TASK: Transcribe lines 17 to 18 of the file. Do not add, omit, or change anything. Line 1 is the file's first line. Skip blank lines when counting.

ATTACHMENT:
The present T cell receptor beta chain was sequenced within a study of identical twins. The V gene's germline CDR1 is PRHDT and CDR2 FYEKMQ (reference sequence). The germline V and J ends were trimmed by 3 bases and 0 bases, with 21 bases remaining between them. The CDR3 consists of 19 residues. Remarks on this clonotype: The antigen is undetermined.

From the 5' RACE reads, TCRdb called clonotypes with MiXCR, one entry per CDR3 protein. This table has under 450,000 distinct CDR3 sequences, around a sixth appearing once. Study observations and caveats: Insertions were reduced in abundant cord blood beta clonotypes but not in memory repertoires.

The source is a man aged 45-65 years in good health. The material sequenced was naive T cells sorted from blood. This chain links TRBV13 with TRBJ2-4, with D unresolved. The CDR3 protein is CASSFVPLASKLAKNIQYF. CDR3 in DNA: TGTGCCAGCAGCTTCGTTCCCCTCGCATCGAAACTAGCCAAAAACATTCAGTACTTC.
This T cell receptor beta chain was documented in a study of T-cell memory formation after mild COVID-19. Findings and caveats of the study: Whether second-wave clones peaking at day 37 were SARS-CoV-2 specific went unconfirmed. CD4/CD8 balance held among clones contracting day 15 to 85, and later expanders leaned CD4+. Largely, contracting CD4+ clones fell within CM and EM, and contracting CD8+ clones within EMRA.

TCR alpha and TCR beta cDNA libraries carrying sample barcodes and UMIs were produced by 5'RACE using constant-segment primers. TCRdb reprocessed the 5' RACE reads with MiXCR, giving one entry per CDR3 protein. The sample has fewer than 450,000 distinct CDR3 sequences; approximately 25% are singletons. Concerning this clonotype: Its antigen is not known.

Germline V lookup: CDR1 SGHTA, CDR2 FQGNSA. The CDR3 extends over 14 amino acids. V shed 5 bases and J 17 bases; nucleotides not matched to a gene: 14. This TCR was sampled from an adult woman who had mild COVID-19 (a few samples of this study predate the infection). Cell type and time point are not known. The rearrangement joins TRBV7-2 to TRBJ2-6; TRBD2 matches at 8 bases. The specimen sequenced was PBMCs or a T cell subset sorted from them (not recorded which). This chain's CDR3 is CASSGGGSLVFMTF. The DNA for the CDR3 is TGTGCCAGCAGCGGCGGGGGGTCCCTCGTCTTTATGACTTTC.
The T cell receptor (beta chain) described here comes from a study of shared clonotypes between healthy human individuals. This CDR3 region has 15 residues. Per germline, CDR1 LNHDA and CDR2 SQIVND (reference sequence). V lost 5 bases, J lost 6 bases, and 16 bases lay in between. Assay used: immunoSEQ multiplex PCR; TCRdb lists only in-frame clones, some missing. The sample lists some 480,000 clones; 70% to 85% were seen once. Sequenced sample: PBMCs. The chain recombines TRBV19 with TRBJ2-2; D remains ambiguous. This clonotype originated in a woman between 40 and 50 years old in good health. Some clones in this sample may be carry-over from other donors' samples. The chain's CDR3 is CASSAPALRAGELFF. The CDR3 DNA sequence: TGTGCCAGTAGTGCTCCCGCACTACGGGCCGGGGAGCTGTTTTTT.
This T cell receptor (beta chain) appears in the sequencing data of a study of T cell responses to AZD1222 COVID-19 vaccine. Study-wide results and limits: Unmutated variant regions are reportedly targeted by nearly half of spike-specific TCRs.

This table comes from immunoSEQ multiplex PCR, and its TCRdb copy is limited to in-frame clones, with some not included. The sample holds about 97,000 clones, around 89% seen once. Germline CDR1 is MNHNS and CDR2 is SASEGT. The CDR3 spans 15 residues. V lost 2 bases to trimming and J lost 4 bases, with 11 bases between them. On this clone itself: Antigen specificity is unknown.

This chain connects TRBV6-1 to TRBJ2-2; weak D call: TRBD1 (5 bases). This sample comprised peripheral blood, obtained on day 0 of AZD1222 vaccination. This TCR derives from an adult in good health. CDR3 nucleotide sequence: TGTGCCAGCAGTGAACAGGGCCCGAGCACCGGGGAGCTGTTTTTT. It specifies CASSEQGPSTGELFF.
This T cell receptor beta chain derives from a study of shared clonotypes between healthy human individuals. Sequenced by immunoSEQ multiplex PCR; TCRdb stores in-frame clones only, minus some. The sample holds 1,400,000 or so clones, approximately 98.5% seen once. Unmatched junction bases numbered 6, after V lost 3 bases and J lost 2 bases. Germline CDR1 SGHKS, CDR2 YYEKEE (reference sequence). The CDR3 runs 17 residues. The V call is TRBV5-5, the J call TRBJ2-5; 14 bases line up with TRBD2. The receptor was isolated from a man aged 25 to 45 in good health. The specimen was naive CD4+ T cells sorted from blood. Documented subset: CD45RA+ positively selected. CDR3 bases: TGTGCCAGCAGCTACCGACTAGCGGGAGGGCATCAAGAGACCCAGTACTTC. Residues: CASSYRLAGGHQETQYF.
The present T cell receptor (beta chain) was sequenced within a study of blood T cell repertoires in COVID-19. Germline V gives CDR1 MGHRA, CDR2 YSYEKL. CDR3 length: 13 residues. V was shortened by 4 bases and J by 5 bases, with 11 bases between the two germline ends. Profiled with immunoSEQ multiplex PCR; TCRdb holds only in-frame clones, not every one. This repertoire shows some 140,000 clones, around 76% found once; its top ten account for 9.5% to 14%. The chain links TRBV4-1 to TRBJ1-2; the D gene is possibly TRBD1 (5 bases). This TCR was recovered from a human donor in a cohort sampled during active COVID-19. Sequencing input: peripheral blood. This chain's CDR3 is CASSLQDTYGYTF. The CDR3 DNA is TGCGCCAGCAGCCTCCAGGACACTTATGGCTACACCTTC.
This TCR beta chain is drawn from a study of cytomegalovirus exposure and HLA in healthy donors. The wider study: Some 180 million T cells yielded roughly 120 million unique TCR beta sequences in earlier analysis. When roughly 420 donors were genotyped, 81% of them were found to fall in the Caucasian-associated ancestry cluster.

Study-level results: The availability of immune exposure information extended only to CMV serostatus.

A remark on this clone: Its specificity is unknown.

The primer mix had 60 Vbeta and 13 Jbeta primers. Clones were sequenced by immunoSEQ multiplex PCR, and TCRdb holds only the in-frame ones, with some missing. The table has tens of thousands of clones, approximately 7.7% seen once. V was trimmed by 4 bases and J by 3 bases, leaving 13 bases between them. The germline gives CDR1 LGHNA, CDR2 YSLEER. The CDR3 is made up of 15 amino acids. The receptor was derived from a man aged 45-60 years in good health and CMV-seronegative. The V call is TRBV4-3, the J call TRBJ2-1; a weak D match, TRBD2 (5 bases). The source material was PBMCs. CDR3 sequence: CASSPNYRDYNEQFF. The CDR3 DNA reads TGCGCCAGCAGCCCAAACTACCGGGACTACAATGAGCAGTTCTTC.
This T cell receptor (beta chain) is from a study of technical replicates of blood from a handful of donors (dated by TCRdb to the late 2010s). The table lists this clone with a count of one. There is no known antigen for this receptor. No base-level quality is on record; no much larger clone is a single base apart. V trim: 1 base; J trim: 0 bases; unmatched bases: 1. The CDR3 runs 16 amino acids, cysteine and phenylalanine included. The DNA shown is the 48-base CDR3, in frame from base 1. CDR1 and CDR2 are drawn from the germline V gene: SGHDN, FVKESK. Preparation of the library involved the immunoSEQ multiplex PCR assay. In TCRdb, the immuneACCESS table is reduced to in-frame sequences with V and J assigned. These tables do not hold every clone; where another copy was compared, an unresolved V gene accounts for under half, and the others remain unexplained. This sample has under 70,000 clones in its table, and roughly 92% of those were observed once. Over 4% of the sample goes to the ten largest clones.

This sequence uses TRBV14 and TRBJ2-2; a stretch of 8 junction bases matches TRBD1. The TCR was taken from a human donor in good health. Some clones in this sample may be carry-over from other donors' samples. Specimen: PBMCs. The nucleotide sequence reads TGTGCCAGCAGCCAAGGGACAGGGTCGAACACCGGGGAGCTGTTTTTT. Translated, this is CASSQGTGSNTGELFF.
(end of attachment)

This T cell receptor (beta chain) is from a study of technical replicates of blood from a handful of donors (dated by TCRdb to the late 2010s). The table lists this clone with a count of one. There is no known antigen for this receptor. No base-level quality is on record; no much larger clone is a single base apart. V trim: 1 base; J trim: 0 bases; unmatched bases: 1. The CDR3 runs 16 amino acids, cysteine and phenylalanine included. The DNA shown is the 48-base CDR3, in frame from base 1. CDR1 and CDR2 are drawn from the germline V gene: SGHDN, FVKESK. Preparation of the library involved the immunoSEQ multiplex PCR assay. In TCRdb, the immuneACCESS table is reduced to in-frame sequences with V and J assigned. These tables do not hold every clone; where another copy was compared, an unresolved V gene accounts for under half, and the others remain unexplained. This sample has under 70,000 clones in its table, and roughly 92% of those were observed once. Over 4% of the sample goes to the ten largest clones.

This sequence uses TRBV14 and TRBJ2-2; a stretch of 8 junction bases matches TRBD1. The TCR was taken from a human donor in good health. Some clones in this sample may be carry-over from other donors' samples. Specimen: PBMCs. The nucleotide sequence reads TGTGCCAGCAGCCAAGGGACAGGGTCGAACACCGGGGAGCTGTTTTTT. Translated, this is CASSQGTGSNTGELFF.